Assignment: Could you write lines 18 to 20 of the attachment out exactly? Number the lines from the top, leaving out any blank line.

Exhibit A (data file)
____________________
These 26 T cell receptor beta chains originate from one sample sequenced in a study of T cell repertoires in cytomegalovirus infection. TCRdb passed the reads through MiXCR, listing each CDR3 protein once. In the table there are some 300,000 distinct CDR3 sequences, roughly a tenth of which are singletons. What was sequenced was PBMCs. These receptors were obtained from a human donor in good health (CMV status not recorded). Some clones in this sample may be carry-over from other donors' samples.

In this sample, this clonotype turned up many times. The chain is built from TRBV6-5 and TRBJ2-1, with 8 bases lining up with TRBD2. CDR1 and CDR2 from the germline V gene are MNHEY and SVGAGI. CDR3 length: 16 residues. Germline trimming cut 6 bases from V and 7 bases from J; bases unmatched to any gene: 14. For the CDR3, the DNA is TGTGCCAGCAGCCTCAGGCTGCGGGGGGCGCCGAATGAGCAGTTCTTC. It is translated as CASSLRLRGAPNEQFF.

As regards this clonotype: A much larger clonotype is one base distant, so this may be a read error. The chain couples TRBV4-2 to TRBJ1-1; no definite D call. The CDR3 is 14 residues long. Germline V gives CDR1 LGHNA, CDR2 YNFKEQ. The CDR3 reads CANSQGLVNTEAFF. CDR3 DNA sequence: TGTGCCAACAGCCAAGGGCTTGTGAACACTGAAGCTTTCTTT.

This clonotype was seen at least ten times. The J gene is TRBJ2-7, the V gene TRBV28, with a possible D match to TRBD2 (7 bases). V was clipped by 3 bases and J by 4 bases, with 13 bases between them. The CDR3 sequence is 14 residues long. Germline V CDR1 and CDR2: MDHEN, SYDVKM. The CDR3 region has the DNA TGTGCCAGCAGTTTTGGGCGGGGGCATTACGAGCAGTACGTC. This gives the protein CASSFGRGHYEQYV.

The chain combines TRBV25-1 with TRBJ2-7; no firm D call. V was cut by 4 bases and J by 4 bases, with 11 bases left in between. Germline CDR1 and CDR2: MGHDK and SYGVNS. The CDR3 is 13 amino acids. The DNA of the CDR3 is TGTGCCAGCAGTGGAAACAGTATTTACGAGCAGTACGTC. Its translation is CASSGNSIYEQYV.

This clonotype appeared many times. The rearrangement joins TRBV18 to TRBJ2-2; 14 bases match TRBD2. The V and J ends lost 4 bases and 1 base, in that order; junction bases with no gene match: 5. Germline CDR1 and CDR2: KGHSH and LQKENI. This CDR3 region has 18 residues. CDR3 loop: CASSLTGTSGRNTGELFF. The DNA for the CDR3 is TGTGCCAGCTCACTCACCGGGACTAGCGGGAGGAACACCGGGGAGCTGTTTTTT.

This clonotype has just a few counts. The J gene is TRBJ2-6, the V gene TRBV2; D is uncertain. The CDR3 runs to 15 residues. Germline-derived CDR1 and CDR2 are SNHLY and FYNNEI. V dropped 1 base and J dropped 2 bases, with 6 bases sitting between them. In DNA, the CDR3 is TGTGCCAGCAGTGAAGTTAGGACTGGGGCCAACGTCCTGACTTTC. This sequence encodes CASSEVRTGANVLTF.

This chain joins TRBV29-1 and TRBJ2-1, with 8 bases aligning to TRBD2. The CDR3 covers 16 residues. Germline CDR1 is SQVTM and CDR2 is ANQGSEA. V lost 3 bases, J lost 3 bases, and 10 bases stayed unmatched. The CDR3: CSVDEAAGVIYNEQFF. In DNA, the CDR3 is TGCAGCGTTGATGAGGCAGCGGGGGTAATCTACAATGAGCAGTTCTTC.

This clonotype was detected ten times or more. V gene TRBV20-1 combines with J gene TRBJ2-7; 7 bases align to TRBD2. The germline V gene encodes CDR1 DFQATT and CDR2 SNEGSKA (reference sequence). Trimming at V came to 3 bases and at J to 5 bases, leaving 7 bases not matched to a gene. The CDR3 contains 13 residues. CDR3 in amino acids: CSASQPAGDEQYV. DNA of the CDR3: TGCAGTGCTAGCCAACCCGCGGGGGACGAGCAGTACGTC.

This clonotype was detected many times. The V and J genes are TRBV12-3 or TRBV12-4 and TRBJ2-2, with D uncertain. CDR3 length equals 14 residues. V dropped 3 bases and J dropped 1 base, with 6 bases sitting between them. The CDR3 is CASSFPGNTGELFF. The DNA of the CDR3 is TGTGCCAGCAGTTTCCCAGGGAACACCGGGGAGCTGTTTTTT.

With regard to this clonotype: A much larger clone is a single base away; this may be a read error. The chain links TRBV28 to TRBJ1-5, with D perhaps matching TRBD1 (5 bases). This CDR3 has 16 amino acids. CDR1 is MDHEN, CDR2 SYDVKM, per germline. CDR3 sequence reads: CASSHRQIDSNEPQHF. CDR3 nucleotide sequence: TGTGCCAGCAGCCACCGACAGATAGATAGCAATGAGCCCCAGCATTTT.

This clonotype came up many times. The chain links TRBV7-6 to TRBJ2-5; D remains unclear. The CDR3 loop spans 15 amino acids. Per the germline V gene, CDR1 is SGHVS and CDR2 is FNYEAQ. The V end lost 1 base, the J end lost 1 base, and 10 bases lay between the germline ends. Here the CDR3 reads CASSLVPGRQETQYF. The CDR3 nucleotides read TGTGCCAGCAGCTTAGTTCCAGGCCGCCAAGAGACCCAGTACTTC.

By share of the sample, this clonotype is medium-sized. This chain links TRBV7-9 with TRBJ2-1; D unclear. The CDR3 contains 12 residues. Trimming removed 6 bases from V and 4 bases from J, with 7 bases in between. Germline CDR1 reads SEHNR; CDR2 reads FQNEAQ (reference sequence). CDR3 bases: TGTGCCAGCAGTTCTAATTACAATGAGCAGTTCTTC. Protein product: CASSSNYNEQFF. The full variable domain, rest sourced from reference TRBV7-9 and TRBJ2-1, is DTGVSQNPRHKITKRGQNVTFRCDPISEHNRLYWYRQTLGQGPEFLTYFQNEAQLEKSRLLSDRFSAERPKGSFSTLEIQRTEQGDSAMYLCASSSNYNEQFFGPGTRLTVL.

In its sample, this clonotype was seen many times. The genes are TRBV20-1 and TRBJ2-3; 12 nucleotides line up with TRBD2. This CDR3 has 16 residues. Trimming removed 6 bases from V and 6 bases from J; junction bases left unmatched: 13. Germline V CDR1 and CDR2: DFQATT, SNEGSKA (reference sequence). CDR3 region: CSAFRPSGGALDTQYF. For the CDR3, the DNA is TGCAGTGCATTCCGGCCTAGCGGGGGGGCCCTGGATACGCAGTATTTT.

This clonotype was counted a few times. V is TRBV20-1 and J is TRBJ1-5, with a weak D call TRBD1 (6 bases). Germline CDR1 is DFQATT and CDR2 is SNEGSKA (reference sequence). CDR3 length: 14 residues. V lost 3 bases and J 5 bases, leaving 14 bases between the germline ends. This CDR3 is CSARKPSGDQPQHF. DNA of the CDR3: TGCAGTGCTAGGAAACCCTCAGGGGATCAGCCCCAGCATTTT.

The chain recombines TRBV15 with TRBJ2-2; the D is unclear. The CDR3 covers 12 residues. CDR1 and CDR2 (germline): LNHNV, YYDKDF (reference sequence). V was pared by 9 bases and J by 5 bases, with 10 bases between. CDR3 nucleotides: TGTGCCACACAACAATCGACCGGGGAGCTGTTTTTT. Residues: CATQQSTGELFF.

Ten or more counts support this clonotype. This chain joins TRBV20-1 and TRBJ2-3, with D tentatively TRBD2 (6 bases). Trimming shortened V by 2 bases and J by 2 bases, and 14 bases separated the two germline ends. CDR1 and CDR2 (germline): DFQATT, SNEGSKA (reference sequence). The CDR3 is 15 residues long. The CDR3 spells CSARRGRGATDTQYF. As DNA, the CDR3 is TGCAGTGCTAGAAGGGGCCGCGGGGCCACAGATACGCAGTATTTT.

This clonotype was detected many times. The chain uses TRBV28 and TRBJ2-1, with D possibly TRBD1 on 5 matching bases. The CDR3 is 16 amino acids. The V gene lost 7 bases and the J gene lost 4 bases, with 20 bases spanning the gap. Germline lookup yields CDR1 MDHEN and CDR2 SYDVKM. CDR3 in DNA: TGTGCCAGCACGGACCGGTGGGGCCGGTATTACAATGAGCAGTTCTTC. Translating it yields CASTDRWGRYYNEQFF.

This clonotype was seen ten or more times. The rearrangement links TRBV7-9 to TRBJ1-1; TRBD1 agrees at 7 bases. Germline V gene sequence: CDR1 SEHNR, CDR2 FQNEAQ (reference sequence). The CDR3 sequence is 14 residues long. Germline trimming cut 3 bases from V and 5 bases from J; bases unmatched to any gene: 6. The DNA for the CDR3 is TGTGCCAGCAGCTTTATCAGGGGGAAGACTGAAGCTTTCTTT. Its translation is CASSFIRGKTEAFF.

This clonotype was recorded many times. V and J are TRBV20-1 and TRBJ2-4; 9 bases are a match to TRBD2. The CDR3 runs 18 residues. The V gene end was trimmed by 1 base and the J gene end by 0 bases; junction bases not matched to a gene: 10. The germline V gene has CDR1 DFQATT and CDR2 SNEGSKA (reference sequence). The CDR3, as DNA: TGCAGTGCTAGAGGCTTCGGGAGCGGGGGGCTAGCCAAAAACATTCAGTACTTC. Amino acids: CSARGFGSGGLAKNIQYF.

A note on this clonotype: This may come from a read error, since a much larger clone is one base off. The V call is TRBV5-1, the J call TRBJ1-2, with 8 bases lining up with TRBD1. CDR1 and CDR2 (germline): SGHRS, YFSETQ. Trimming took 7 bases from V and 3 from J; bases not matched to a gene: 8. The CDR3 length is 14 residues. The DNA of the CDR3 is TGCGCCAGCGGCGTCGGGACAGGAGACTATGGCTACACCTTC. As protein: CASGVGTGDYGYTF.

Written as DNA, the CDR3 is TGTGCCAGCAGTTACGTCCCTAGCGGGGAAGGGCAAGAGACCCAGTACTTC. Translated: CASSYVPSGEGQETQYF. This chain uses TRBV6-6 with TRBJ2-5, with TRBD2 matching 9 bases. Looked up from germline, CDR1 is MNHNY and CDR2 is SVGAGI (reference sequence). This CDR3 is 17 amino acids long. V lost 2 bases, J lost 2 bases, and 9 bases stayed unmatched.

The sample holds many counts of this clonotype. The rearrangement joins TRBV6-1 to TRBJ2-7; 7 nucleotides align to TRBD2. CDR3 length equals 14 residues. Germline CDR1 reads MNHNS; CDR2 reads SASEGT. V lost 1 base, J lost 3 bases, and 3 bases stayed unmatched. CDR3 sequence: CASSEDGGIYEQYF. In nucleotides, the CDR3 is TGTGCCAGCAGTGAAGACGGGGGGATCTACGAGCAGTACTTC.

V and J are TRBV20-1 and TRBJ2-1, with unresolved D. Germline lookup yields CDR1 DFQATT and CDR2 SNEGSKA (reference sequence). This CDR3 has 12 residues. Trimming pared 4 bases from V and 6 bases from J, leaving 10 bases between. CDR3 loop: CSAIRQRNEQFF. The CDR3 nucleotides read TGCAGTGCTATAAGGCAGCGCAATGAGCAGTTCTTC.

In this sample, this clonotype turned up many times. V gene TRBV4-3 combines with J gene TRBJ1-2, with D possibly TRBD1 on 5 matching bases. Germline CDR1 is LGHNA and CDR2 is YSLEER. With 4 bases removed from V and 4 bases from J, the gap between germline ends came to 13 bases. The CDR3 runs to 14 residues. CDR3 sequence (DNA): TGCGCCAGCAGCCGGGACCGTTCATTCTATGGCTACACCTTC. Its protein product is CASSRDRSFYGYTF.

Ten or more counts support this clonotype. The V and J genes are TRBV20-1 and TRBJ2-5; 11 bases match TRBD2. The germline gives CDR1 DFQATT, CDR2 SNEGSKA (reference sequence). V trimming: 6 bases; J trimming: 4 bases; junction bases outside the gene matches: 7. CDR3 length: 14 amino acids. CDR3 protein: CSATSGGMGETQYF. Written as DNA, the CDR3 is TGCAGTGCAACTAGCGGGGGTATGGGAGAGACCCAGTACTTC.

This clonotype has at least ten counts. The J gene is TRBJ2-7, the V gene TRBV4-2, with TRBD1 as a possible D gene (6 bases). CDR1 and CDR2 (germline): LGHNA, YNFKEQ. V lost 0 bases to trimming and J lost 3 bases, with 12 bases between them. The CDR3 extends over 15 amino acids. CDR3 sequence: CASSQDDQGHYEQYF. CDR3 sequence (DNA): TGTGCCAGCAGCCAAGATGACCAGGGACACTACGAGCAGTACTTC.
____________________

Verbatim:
This clonotype was detected many times. The chain uses TRBV28 and TRBJ2-1, with D possibly TRBD1 on 5 matching bases. The CDR3 is 16 amino acids. The V gene lost 7 bases and the J gene lost 4 bases, with 20 bases spanning the gap. Germline lookup yields CDR1 MDHEN and CDR2 SYDVKM. CDR3 in DNA: TGTGCCAGCACGGACCGGTGGGGCCGGTATTACAATGAGCAGTTCTTC. Translating it yields CASTDRWGRYYNEQFF.

This clonotype was seen ten or more times. The rearrangement links TRBV7-9 to TRBJ1-1; TRBD1 agrees at 7 bases. Germline V gene sequence: CDR1 SEHNR, CDR2 FQNEAQ (reference sequence). The CDR3 sequence is 14 residues long. Germline trimming cut 3 bases from V and 5 bases from J; bases unmatched to any gene: 6. The DNA for the CDR3 is TGTGCCAGCAGCTTTATCAGGGGGAAGACTGAAGCTTTCTTT. Its translation is CASSFIRGKTEAFF.

This clonotype was recorded many times. V and J are TRBV20-1 and TRBJ2-4; 9 bases are a match to TRBD2. The CDR3 runs 18 residues. The V gene end was trimmed by 1 base and the J gene end by 0 bases; junction bases not matched to a gene: 10. The germline V gene has CDR1 DFQATT and CDR2 SNEGSKA (reference sequence). The CDR3, as DNA: TGCAGTGCTAGAGGCTTCGGGAGCGGGGGGCTAGCCAAAAACATTCAGTACTTC. Amino acids: CSARGFGSGGLAKNIQYF.